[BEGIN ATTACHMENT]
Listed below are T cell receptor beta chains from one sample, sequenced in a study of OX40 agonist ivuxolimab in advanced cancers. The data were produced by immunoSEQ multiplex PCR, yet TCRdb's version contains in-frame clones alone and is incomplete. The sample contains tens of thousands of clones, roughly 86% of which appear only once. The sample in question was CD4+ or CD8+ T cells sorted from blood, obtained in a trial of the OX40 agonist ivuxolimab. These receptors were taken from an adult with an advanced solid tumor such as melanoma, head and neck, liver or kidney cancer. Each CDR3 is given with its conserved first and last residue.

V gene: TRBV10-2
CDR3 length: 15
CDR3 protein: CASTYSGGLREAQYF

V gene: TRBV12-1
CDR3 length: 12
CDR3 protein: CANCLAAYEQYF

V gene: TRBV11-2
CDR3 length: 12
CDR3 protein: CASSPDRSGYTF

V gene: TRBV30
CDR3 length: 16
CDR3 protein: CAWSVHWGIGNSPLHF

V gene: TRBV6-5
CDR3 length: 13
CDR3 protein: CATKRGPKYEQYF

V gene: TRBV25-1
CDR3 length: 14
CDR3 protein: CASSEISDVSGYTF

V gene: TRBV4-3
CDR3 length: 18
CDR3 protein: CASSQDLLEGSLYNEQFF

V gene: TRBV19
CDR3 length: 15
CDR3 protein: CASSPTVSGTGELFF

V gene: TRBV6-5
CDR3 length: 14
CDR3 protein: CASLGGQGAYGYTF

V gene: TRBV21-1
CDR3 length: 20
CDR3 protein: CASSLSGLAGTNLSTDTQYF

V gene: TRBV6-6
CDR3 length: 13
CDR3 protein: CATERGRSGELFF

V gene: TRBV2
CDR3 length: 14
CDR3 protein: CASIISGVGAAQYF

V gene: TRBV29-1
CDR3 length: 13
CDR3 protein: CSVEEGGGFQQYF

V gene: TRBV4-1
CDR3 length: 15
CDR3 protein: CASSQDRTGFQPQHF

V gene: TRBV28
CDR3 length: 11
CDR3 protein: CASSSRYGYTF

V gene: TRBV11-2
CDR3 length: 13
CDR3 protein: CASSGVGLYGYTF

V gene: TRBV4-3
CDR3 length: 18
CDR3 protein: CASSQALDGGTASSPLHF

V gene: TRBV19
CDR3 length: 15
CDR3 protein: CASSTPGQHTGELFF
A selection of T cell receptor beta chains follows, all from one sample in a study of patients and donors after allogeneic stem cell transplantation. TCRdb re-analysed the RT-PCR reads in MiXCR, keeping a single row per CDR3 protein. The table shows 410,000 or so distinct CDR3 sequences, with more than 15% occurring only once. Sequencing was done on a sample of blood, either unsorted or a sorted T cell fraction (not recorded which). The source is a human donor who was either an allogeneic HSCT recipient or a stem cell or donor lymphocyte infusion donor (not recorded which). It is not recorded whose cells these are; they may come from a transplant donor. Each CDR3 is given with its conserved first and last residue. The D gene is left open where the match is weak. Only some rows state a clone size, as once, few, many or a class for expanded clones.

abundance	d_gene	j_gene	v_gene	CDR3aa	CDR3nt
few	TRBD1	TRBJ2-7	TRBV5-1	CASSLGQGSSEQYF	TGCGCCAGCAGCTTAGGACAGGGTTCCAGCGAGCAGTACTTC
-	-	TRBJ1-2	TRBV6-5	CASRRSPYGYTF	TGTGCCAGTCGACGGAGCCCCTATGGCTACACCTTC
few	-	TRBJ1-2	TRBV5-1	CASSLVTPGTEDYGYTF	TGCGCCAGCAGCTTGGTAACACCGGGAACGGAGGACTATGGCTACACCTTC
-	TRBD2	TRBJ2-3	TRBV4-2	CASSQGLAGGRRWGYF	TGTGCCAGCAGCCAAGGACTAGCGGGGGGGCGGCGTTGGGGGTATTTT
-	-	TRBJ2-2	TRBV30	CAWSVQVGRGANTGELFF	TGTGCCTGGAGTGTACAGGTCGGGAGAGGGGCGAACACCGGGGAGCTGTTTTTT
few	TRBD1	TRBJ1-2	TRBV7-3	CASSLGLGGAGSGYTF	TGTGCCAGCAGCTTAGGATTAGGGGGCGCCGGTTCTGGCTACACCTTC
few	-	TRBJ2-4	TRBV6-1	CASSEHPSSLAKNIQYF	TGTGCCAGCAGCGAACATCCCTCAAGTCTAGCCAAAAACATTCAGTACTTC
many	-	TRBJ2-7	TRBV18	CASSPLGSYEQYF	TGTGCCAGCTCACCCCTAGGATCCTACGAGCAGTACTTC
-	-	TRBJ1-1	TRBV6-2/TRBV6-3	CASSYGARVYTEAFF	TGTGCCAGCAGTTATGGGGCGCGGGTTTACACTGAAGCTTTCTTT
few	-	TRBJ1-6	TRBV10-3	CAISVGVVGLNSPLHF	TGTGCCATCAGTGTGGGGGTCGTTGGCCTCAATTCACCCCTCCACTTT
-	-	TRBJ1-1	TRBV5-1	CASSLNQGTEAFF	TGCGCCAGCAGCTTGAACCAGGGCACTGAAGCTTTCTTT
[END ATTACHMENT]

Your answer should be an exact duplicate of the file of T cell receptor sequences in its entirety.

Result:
Listed below are T cell receptor beta chains from one sample, sequenced in a study of OX40 agonist ivuxolimab in advanced cancers. The data were produced by immunoSEQ multiplex PCR, yet TCRdb's version contains in-frame clones alone and is incomplete. The sample contains tens of thousands of clones, roughly 86% of which appear only once. The sample in question was CD4+ or CD8+ T cells sorted from blood, obtained in a trial of the OX40 agonist ivuxolimab. These receptors were taken from an adult with an advanced solid tumor such as melanoma, head and neck, liver or kidney cancer. Each CDR3 is given with its conserved first and last residue.

V gene: TRBV10-2
CDR3 length: 15
CDR3 protein: CASTYSGGLREAQYF

V gene: TRBV12-1
CDR3 length: 12
CDR3 protein: CANCLAAYEQYF

V gene: TRBV11-2
CDR3 length: 12
CDR3 protein: CASSPDRSGYTF

V gene: TRBV30
CDR3 length: 16
CDR3 protein: CAWSVHWGIGNSPLHF

V gene: TRBV6-5
CDR3 length: 13
CDR3 protein: CATKRGPKYEQYF

V gene: TRBV25-1
CDR3 length: 14
CDR3 protein: CASSEISDVSGYTF

V gene: TRBV4-3
CDR3 length: 18
CDR3 protein: CASSQDLLEGSLYNEQFF

V gene: TRBV19
CDR3 length: 15
CDR3 protein: CASSPTVSGTGELFF

V gene: TRBV6-5
CDR3 length: 14
CDR3 protein: CASLGGQGAYGYTF

V gene: TRBV21-1
CDR3 length: 20
CDR3 protein: CASSLSGLAGTNLSTDTQYF

V gene: TRBV6-6
CDR3 length: 13
CDR3 protein: CATERGRSGELFF

V gene: TRBV2
CDR3 length: 14
CDR3 protein: CASIISGVGAAQYF

V gene: TRBV29-1
CDR3 length: 13
CDR3 protein: CSVEEGGGFQQYF

V gene: TRBV4-1
CDR3 length: 15
CDR3 protein: CASSQDRTGFQPQHF

V gene: TRBV28
CDR3 length: 11
CDR3 protein: CASSSRYGYTF

V gene: TRBV11-2
CDR3 length: 13
CDR3 protein: CASSGVGLYGYTF

V gene: TRBV4-3
CDR3 length: 18
CDR3 protein: CASSQALDGGTASSPLHF

V gene: TRBV19
CDR3 length: 15
CDR3 protein: CASSTPGQHTGELFF
A selection of T cell receptor beta chains follows, all from one sample in a study of patients and donors after allogeneic stem cell transplantation. TCRdb re-analysed the RT-PCR reads in MiXCR, keeping a single row per CDR3 protein. The table shows 410,000 or so distinct CDR3 sequences, with more than 15% occurring only once. Sequencing was done on a sample of blood, either unsorted or a sorted T cell fraction (not recorded which). The source is a human donor who was either an allogeneic HSCT recipient or a stem cell or donor lymphocyte infusion donor (not recorded which). It is not recorded whose cells these are; they may come from a transplant donor. Each CDR3 is given with its conserved first and last residue. The D gene is left open where the match is weak. Only some rows state a clone size, as once, few, many or a class for expanded clones.

abundance	d_gene	j_gene	v_gene	CDR3aa	CDR3nt
few	TRBD1	TRBJ2-7	TRBV5-1	CASSLGQGSSEQYF	TGCGCCAGCAGCTTAGGACAGGGTTCCAGCGAGCAGTACTTC
-	-	TRBJ1-2	TRBV6-5	CASRRSPYGYTF	TGTGCCAGTCGACGGAGCCCCTATGGCTACACCTTC
few	-	TRBJ1-2	TRBV5-1	CASSLVTPGTEDYGYTF	TGCGCCAGCAGCTTGGTAACACCGGGAACGGAGGACTATGGCTACACCTTC
-	TRBD2	TRBJ2-3	TRBV4-2	CASSQGLAGGRRWGYF	TGTGCCAGCAGCCAAGGACTAGCGGGGGGGCGGCGTTGGGGGTATTTT
-	-	TRBJ2-2	TRBV30	CAWSVQVGRGANTGELFF	TGTGCCTGGAGTGTACAGGTCGGGAGAGGGGCGAACACCGGGGAGCTGTTTTTT
few	TRBD1	TRBJ1-2	TRBV7-3	CASSLGLGGAGSGYTF	TGTGCCAGCAGCTTAGGATTAGGGGGCGCCGGTTCTGGCTACACCTTC
few	-	TRBJ2-4	TRBV6-1	CASSEHPSSLAKNIQYF	TGTGCCAGCAGCGAACATCCCTCAAGTCTAGCCAAAAACATTCAGTACTTC
many	-	TRBJ2-7	TRBV18	CASSPLGSYEQYF	TGTGCCAGCTCACCCCTAGGATCCTACGAGCAGTACTTC
-	-	TRBJ1-1	TRBV6-2/TRBV6-3	CASSYGARVYTEAFF	TGTGCCAGCAGTTATGGGGCGCGGGTTTACACTGAAGCTTTCTTT
few	-	TRBJ1-6	TRBV10-3	CAISVGVVGLNSPLHF	TGTGCCATCAGTGTGGGGGTCGTTGGCCTCAATTCACCCCTCCACTTT
-	-	TRBJ1-1	TRBV5-1	CASSLNQGTEAFF	TGCGCCAGCAGCTTGAACCAGGGCACTGAAGCTTTCTTT